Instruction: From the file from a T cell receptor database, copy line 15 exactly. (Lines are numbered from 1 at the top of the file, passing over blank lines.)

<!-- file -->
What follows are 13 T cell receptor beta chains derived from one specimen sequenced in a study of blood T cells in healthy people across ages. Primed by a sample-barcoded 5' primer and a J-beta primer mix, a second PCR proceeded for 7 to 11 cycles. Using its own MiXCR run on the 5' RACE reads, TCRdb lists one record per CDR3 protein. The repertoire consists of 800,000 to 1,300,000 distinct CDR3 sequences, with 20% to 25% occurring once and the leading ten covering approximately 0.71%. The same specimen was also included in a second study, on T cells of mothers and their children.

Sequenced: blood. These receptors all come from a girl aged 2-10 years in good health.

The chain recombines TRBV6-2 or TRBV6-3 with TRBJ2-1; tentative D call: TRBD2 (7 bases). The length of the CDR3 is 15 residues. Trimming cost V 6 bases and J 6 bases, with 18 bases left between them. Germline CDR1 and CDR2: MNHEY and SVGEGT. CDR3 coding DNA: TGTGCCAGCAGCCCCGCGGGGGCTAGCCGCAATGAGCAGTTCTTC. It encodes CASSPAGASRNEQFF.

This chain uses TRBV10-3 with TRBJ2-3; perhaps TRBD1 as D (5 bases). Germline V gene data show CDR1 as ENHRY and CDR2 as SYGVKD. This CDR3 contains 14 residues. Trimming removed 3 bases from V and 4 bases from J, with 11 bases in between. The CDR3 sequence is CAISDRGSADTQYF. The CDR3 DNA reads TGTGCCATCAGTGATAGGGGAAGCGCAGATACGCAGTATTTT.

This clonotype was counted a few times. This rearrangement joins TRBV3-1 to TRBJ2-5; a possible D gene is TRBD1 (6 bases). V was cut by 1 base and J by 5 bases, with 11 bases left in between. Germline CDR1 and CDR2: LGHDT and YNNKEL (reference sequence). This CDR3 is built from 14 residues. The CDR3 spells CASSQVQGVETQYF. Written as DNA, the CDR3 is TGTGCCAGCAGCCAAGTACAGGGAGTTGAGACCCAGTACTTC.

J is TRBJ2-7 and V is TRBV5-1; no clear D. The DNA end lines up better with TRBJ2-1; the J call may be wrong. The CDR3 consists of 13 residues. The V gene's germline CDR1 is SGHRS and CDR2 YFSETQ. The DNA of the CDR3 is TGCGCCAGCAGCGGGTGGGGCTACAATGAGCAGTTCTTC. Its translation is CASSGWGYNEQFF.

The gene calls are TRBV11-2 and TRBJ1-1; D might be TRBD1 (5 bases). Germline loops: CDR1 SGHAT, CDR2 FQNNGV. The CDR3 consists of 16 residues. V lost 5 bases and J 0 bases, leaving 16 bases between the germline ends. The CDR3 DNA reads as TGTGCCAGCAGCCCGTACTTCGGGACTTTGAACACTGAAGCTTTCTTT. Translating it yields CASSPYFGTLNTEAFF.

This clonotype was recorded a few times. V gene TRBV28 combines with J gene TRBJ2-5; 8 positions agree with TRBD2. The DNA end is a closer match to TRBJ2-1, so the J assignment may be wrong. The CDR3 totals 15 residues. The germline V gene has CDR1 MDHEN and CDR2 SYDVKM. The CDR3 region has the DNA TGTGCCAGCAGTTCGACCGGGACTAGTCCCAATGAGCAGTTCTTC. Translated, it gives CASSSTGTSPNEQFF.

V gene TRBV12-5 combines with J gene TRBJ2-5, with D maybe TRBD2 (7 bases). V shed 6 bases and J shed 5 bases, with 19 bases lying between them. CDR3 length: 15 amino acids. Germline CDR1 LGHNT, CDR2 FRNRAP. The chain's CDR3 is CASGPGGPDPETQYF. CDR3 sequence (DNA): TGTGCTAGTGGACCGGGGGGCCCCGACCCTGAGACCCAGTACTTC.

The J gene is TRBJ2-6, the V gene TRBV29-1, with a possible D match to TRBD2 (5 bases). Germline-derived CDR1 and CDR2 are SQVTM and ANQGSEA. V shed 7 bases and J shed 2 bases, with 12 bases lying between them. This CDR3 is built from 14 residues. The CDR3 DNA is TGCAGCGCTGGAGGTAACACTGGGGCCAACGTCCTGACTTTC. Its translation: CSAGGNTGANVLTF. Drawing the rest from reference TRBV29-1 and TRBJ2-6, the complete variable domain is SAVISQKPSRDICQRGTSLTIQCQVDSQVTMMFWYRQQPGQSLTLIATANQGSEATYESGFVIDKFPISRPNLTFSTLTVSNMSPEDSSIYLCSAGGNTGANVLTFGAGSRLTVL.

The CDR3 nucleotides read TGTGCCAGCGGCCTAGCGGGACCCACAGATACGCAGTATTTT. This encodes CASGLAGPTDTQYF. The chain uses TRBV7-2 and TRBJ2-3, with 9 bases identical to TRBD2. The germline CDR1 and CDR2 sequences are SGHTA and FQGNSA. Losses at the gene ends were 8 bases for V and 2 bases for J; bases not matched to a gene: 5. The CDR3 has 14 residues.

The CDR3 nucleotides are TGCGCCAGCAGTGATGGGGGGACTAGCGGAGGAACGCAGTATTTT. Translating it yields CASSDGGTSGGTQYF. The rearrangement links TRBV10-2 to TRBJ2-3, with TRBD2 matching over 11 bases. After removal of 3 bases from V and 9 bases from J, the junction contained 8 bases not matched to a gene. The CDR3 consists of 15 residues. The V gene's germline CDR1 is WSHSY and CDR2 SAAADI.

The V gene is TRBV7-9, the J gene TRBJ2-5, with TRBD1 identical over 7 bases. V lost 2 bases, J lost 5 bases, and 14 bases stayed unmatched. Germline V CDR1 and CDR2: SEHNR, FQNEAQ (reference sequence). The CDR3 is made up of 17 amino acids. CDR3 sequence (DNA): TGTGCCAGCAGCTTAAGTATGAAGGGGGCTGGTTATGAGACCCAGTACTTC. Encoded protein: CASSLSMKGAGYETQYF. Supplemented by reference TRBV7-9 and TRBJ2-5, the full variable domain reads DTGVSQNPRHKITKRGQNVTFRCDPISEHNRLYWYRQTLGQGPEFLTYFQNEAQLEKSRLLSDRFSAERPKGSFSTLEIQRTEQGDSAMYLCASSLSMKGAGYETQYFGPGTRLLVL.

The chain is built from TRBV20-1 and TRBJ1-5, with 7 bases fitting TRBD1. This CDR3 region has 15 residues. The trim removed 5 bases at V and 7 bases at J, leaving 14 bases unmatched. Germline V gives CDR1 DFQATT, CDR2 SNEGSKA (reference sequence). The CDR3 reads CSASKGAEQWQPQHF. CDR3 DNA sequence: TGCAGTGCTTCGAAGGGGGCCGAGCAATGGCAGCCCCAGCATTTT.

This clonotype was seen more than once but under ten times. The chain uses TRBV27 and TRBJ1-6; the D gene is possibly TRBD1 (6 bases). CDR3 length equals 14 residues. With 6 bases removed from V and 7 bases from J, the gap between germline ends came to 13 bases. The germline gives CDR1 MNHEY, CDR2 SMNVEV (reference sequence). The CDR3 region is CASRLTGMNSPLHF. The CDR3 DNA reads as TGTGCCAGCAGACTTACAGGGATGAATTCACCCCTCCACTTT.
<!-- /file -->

This clonotype was seen more than once but under ten times. The chain uses TRBV27 and TRBJ1-6; the D gene is possibly TRBD1 (6 bases). CDR3 length equals 14 residues. With 6 bases removed from V and 7 bases from J, the gap between germline ends came to 13 bases. The germline gives CDR1 MNHEY, CDR2 SMNVEV (reference sequence). The CDR3 region is CASRLTGMNSPLHF. The CDR3 DNA reads as TGTGCCAGCAGACTTACAGGGATGAATTCACCCCTCCACTTT.